ByKen McDonnell, writer at
Now Loading's sentimental Irishman. I can't stop playing Overwatch, please send help.
Ken McDonnell

In October of this year we witnessed yet another voice actors strike in the gaming industry, one that's still ongoing. SAG-AFTRA, the union that represents voice actors, announced that they were striking against a number of video game publishers including Activision, Take Two, Warner Brother's Interactive and EA—some of the biggest names in the business.

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Citing unfair payment opportunities and rather dangerous working conditions, SAG-AFTRA even stated that, in some cases, "Actors are reporting that they are fainting in sessions, tasting blood, vomiting, losing their voice for a day up to several weeks, permanently losing their vocal range, etc."

It was undoubtedly alarming to learn of these unregulated working conditions, and upsetting considering how voice actors have contributed to the industry, especially in recent years—what would have been like without the talents of Ashely Johnson and Troy Baker?

Though many voice actors have vocalized their concerns throughout the strike, the latest to speak out has some rather striking insights. You may know him as, more recently, this guy:

Winston from Overwatch.
Winston from Overwatch.

Overwatch's Winston, Crispin Freeman, On Why Voice Acting Matters

In an interview with GameSpot, Freeman spoke freely about the situation himself and other voice actors find themselves in. This has been a surprisingly tough battle for SAG-AFTRA and they've been in talks with industry giants for a long time.

"We negotiated with them for 19 months in good faith," Freeman said. "It's the longest negotiation SAG-AFTRA has ever done. It was the last thing we wanted to do, but they left us with no choice."

In Freeman's mind, this battle is about a handful of important things, but namely "that voice actors are ensured safety, respect, a tiny bit of shared prosperity and that they and their contributions are treated as something valuable." Seems not only fair, but just! Where would the industry be without them?!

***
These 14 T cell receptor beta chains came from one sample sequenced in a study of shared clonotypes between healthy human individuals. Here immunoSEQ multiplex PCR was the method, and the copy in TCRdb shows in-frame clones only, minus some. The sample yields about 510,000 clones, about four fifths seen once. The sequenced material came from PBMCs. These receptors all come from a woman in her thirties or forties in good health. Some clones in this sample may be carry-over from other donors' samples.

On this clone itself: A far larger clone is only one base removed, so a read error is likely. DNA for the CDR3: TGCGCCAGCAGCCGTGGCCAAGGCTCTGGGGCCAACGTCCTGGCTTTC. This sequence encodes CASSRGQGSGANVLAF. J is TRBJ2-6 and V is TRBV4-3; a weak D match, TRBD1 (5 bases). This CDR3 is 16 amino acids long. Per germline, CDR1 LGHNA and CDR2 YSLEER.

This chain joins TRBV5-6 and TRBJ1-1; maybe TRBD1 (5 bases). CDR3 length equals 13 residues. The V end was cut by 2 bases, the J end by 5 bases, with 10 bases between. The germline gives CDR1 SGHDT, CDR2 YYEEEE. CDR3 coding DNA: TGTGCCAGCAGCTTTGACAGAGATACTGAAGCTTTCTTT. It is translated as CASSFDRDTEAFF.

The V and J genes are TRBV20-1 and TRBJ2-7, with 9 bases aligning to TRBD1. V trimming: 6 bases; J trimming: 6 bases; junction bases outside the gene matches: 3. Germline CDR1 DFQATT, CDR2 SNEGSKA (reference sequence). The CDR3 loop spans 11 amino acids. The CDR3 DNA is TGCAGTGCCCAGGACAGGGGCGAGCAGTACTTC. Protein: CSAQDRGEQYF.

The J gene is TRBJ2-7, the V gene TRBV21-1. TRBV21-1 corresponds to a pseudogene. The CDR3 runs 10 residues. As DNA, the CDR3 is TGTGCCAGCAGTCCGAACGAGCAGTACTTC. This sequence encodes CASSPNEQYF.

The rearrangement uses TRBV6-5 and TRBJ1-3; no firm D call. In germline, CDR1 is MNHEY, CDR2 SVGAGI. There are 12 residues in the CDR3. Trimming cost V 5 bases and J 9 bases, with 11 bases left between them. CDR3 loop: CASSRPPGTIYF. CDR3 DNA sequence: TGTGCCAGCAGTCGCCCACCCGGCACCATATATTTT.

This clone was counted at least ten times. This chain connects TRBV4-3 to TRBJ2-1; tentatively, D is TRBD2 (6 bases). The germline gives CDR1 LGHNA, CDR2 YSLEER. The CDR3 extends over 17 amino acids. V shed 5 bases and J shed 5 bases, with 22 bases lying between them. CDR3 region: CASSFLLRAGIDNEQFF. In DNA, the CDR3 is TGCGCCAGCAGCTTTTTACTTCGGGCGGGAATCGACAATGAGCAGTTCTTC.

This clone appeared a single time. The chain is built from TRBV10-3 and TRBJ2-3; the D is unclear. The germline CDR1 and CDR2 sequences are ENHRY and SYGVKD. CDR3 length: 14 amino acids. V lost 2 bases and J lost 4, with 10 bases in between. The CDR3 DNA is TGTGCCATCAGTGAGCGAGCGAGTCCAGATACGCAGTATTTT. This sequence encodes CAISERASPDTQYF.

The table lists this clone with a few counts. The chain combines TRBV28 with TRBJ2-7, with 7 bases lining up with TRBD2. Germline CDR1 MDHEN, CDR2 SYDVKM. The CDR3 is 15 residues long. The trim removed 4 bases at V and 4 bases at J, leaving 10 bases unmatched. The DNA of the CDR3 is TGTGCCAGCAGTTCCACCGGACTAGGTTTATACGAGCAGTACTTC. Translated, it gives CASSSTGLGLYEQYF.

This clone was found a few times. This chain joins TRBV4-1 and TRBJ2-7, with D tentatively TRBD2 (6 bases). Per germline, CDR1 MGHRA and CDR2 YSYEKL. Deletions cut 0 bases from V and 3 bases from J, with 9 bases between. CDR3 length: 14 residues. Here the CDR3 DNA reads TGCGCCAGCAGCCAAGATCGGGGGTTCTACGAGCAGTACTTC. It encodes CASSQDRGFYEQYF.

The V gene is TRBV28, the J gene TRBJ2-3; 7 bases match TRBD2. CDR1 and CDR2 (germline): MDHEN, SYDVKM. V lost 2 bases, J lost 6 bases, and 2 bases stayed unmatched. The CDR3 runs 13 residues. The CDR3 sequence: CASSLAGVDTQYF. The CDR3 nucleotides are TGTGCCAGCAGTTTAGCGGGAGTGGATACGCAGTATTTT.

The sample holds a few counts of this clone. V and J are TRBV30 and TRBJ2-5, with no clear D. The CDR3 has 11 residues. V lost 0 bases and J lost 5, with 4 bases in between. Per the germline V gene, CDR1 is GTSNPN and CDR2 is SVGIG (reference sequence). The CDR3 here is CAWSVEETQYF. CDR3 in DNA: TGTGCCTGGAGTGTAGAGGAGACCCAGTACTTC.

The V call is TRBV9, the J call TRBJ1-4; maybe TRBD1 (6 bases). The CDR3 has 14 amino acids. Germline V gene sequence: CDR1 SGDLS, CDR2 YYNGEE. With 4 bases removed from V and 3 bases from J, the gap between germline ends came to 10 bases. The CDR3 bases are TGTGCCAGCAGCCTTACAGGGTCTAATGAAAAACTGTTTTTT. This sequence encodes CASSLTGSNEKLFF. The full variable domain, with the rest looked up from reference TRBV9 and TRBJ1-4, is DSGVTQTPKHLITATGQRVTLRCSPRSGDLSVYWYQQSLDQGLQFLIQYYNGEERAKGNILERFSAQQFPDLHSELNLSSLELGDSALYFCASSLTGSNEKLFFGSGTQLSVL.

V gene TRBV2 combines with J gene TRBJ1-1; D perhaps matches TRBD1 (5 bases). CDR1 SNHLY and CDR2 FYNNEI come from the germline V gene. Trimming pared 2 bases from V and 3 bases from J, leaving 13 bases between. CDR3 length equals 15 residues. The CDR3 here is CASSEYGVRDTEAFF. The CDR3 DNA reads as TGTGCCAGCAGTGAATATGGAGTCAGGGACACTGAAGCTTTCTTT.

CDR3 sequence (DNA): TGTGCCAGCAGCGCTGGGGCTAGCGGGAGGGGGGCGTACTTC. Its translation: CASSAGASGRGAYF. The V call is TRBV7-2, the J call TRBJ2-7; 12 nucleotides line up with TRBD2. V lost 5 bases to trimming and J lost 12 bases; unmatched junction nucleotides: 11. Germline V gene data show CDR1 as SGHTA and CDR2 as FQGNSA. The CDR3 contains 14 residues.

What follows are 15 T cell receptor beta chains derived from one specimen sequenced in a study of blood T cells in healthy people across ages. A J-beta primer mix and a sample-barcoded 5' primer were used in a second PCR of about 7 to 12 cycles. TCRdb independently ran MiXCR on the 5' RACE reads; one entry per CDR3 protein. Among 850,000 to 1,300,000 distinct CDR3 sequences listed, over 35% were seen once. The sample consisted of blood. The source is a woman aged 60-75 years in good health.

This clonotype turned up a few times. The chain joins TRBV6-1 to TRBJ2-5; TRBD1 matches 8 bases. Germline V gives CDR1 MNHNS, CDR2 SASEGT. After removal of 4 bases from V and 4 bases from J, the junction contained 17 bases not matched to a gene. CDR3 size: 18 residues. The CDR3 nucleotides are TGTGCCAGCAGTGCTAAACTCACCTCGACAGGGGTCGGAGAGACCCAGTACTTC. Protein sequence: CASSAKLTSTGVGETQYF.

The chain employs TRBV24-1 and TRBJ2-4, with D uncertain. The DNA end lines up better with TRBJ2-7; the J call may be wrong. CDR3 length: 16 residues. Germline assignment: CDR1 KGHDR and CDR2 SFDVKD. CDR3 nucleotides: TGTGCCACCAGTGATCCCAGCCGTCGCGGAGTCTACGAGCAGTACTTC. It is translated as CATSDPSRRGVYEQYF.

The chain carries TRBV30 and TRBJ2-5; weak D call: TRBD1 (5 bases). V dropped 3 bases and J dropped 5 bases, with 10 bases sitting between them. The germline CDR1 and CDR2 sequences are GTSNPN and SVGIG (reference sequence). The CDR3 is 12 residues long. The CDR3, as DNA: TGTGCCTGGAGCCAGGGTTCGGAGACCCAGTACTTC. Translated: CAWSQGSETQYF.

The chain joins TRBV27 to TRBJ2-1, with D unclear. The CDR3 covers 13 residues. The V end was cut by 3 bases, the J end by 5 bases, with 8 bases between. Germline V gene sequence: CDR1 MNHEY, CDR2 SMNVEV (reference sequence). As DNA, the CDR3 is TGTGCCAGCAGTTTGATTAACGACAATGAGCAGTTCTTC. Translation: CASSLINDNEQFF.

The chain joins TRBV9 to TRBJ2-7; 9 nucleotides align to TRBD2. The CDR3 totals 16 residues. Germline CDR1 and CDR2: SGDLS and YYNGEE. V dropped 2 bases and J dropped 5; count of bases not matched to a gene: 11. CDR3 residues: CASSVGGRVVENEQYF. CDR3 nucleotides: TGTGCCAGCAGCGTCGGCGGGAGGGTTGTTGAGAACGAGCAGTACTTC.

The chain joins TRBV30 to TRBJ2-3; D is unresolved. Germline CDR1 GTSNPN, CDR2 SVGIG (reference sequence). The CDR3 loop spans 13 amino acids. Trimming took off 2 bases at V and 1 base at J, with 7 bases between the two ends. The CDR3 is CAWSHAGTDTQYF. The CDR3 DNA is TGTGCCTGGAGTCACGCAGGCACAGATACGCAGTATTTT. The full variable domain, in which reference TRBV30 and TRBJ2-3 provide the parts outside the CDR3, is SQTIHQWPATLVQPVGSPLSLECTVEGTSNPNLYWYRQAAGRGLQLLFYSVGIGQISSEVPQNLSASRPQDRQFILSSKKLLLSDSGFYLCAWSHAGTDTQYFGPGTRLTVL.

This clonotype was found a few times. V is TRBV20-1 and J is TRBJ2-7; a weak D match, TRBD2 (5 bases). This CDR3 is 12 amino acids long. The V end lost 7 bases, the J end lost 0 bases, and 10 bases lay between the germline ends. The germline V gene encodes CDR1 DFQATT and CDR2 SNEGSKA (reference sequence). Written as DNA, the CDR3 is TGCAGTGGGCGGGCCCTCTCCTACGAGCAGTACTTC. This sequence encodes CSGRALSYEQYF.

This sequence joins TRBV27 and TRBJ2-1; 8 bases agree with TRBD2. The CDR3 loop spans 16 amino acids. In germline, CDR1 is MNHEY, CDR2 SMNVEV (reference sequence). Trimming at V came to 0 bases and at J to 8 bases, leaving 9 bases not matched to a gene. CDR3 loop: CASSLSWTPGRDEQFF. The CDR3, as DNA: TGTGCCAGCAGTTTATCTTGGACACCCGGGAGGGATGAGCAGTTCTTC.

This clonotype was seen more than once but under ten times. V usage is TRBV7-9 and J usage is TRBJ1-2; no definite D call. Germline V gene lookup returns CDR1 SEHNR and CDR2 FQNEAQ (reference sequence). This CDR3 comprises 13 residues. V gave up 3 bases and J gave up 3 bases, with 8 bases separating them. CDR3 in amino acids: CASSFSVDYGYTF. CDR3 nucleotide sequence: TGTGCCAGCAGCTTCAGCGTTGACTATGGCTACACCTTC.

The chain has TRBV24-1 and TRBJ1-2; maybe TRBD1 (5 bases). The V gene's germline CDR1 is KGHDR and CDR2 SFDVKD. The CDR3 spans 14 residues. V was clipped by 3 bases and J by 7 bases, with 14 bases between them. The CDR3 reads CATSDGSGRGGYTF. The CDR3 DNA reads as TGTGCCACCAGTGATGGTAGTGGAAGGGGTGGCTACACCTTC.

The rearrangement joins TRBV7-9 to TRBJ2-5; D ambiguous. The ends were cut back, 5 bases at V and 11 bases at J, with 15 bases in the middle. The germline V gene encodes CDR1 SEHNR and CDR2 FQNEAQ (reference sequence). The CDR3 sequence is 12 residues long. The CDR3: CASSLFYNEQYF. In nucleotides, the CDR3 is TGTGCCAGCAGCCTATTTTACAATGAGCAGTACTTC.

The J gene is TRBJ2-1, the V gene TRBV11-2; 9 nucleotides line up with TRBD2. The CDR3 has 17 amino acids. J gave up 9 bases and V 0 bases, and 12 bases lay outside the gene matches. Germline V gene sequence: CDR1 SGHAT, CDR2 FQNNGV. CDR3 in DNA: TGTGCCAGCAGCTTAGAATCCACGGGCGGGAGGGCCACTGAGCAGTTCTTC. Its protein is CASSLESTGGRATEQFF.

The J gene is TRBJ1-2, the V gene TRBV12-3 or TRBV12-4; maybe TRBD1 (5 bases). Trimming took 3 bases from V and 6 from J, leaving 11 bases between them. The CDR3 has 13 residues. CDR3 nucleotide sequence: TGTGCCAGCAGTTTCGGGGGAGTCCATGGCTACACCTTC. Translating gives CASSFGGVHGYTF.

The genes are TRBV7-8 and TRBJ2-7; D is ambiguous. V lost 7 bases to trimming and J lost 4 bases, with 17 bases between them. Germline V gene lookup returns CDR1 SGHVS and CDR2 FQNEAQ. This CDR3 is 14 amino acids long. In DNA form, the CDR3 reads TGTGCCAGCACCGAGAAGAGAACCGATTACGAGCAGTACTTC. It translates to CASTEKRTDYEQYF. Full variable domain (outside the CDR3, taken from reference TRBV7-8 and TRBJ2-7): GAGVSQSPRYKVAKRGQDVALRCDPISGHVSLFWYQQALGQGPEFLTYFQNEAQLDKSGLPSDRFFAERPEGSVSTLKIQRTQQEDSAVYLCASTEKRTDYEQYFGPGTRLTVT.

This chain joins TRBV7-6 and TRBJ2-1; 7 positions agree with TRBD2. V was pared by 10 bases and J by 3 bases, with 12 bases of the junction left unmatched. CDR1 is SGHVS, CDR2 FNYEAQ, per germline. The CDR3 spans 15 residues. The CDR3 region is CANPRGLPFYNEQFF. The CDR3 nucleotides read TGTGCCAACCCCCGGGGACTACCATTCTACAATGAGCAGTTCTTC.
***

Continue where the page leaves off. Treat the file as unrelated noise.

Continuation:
There's an additional problem that voice actors face in this business: secrecy. We all know how conservative the marketing for video games is. Developers and publishers love to keep things under wraps for years at a time. Sadly, this transfers over to the job of the voice actors, who are often left in the dark concerning the game or franchise they've being asked to participate in—which results in unfair pay.

I've been asked to work on games without knowing what the game was and then shown up and been told that I'm going to have to use the N word repeatedly as my character with no warning ahead of time," he said. "I've been asked to work on games without them saying that it's the same game again, and so they tried to undercut my salaries. It's a common drone with a lot of video game stuff."

I understand the video game industry is very secretive, and so we told them it doesn't have to be during auditions. During auditions, keep it all codenames and top secret. But when you decide you want to hire an actor, and you call up their agent and say, 'We want you for this game,' you have to tell them what the game is. I don't know anyone who would go to work not knowing what they're working on, and yet we're asked to do this continuously."

Crispin Freeman in the flesh.
Crispin Freeman in the flesh.

The industry, though it has exploded in recent years, is still very young. It's teething. The proper codes of conduct are still not in place and it seems that numerous companies throughout the world are taking advantage of the people that are central to the development of huge AAA titles.

Freeman feels as if some of these companies are "deathly afraid" of conceding to the voice actors' demands and ensuring that contracts are met, because they'll lose the power to exploit actors and developers.

"They have a culture of exploitation. And they don't want to give that up because they're making a lot of money, and they don't want anyone to impact their bottom line on that."

One of the good guys.
One of the good guys.

While disputes over contracts are still ongoing with Activision, EA and the like, Crispin Freeman had nothing but praise for Blizzard Entertainment, the creators of , and . He maintains that he's "always had wonderful relations with Blizzard." However, Blizzard is a member of the worker's union, something which other publishers have refused to take part in. Perhaps this union is what keeps the developer in check, but, at least in Freeman's eyes, they're what the rest of the industry should aspire to!

"We would be quite happy if the industry acted more like Blizzard."

I don't doubt it.

The way in which certain AAA developers are attempting to block the very simple, relatable and downright humane demands from SAG-AFTRA is indicative of corporate greed and disrespect. Voice actors are for video games what the stars of the silver screen are for cinema—it's time they start being treated with the same respect.

What do you make of the voice actors strike?

Because Blizzard rock, why not check out this awesome animated short?

Sources: [GameSpot]


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